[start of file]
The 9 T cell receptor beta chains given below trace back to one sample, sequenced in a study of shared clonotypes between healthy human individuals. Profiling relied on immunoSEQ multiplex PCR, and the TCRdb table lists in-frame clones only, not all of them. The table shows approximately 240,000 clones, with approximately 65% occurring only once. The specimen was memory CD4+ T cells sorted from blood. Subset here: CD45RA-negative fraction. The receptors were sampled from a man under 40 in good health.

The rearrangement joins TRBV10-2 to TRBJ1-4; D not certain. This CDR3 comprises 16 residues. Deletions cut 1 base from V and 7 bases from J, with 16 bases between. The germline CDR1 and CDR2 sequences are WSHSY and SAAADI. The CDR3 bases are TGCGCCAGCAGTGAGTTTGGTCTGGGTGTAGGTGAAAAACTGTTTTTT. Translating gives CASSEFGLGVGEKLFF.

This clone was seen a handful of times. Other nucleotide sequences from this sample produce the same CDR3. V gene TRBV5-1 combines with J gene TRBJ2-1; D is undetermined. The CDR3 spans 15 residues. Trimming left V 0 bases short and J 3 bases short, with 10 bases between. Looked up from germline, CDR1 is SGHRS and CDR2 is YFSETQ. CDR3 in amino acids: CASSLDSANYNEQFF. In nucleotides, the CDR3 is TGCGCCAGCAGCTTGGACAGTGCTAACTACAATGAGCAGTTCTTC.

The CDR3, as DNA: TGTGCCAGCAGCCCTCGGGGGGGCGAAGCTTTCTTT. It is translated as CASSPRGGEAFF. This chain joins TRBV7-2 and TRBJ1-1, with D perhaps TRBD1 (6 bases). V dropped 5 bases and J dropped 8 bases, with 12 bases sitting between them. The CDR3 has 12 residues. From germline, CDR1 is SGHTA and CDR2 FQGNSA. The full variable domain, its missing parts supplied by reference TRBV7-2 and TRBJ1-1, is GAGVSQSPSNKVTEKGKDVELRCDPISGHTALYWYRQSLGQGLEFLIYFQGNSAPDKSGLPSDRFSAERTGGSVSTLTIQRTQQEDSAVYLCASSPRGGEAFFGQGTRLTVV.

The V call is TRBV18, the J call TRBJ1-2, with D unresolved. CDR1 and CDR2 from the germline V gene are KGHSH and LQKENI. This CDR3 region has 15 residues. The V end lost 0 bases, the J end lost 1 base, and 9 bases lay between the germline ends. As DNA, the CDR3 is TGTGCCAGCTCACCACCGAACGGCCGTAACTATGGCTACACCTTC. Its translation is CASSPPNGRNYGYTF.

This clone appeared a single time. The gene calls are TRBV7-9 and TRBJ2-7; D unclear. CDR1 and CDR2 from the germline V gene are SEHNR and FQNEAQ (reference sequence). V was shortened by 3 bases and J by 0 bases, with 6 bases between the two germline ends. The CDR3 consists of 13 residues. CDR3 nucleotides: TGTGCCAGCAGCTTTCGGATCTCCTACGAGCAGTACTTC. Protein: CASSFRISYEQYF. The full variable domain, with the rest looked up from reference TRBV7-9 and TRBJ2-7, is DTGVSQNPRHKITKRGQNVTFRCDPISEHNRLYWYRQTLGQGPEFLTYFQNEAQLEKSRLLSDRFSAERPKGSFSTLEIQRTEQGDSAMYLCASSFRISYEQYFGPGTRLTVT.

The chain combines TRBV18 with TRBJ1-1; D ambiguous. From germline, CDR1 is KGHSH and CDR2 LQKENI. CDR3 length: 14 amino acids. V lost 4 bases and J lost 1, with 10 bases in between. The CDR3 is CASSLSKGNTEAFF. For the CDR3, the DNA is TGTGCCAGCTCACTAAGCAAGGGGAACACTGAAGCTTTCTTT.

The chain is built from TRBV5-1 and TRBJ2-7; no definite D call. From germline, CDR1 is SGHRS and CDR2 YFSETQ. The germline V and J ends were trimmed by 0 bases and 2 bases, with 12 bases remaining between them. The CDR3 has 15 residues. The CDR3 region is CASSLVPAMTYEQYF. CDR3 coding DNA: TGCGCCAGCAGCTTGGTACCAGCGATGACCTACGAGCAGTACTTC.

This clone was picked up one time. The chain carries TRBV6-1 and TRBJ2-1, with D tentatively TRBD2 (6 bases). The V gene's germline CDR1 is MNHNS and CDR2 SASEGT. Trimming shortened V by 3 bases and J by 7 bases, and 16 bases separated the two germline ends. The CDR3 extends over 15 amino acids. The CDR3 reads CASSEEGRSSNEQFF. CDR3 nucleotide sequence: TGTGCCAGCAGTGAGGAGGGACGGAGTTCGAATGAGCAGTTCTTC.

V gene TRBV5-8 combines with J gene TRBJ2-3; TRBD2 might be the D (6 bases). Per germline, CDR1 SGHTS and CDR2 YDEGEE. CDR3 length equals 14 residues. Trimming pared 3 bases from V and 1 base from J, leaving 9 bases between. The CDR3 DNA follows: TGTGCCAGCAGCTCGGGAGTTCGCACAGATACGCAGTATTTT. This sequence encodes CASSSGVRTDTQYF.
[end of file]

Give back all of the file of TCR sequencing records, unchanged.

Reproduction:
The 9 T cell receptor beta chains given below trace back to one sample, sequenced in a study of shared clonotypes between healthy human individuals. Profiling relied on immunoSEQ multiplex PCR, and the TCRdb table lists in-frame clones only, not all of them. The table shows approximately 240,000 clones, with approximately 65% occurring only once. The specimen was memory CD4+ T cells sorted from blood. Subset here: CD45RA-negative fraction. The receptors were sampled from a man under 40 in good health.

The rearrangement joins TRBV10-2 to TRBJ1-4; D not certain. This CDR3 comprises 16 residues. Deletions cut 1 base from V and 7 bases from J, with 16 bases between. The germline CDR1 and CDR2 sequences are WSHSY and SAAADI. The CDR3 bases are TGCGCCAGCAGTGAGTTTGGTCTGGGTGTAGGTGAAAAACTGTTTTTT. Translating gives CASSEFGLGVGEKLFF.

This clone was seen a handful of times. Other nucleotide sequences from this sample produce the same CDR3. V gene TRBV5-1 combines with J gene TRBJ2-1; D is undetermined. The CDR3 spans 15 residues. Trimming left V 0 bases short and J 3 bases short, with 10 bases between. Looked up from germline, CDR1 is SGHRS and CDR2 is YFSETQ. CDR3 in amino acids: CASSLDSANYNEQFF. In nucleotides, the CDR3 is TGCGCCAGCAGCTTGGACAGTGCTAACTACAATGAGCAGTTCTTC.

The CDR3, as DNA: TGTGCCAGCAGCCCTCGGGGGGGCGAAGCTTTCTTT. It is translated as CASSPRGGEAFF. This chain joins TRBV7-2 and TRBJ1-1, with D perhaps TRBD1 (6 bases). V dropped 5 bases and J dropped 8 bases, with 12 bases sitting between them. The CDR3 has 12 residues. From germline, CDR1 is SGHTA and CDR2 FQGNSA. The full variable domain, its missing parts supplied by reference TRBV7-2 and TRBJ1-1, is GAGVSQSPSNKVTEKGKDVELRCDPISGHTALYWYRQSLGQGLEFLIYFQGNSAPDKSGLPSDRFSAERTGGSVSTLTIQRTQQEDSAVYLCASSPRGGEAFFGQGTRLTVV.

The V call is TRBV18, the J call TRBJ1-2, with D unresolved. CDR1 and CDR2 from the germline V gene are KGHSH and LQKENI. This CDR3 region has 15 residues. The V end lost 0 bases, the J end lost 1 base, and 9 bases lay between the germline ends. As DNA, the CDR3 is TGTGCCAGCTCACCACCGAACGGCCGTAACTATGGCTACACCTTC. Its translation is CASSPPNGRNYGYTF.

This clone appeared a single time. The gene calls are TRBV7-9 and TRBJ2-7; D unclear. CDR1 and CDR2 from the germline V gene are SEHNR and FQNEAQ (reference sequence). V was shortened by 3 bases and J by 0 bases, with 6 bases between the two germline ends. The CDR3 consists of 13 residues. CDR3 nucleotides: TGTGCCAGCAGCTTTCGGATCTCCTACGAGCAGTACTTC. Protein: CASSFRISYEQYF. The full variable domain, with the rest looked up from reference TRBV7-9 and TRBJ2-7, is DTGVSQNPRHKITKRGQNVTFRCDPISEHNRLYWYRQTLGQGPEFLTYFQNEAQLEKSRLLSDRFSAERPKGSFSTLEIQRTEQGDSAMYLCASSFRISYEQYFGPGTRLTVT.

The chain combines TRBV18 with TRBJ1-1; D ambiguous. From germline, CDR1 is KGHSH and CDR2 LQKENI. CDR3 length: 14 amino acids. V lost 4 bases and J lost 1, with 10 bases in between. The CDR3 is CASSLSKGNTEAFF. For the CDR3, the DNA is TGTGCCAGCTCACTAAGCAAGGGGAACACTGAAGCTTTCTTT.

The chain is built from TRBV5-1 and TRBJ2-7; no definite D call. From germline, CDR1 is SGHRS and CDR2 YFSETQ. The germline V and J ends were trimmed by 0 bases and 2 bases, with 12 bases remaining between them. The CDR3 has 15 residues. The CDR3 region is CASSLVPAMTYEQYF. CDR3 coding DNA: TGCGCCAGCAGCTTGGTACCAGCGATGACCTACGAGCAGTACTTC.

This clone was picked up one time. The chain carries TRBV6-1 and TRBJ2-1, with D tentatively TRBD2 (6 bases). The V gene's germline CDR1 is MNHNS and CDR2 SASEGT. Trimming shortened V by 3 bases and J by 7 bases, and 16 bases separated the two germline ends. The CDR3 extends over 15 amino acids. The CDR3 reads CASSEEGRSSNEQFF. CDR3 nucleotide sequence: TGTGCCAGCAGTGAGGAGGGACGGAGTTCGAATGAGCAGTTCTTC.

V gene TRBV5-8 combines with J gene TRBJ2-3; TRBD2 might be the D (6 bases). Per germline, CDR1 SGHTS and CDR2 YDEGEE. CDR3 length equals 14 residues. Trimming pared 3 bases from V and 1 base from J, leaving 9 bases between. The CDR3 DNA follows: TGTGCCAGCAGCTCGGGAGTTCGCACAGATACGCAGTATTTT. This sequence encodes CASSSGVRTDTQYF.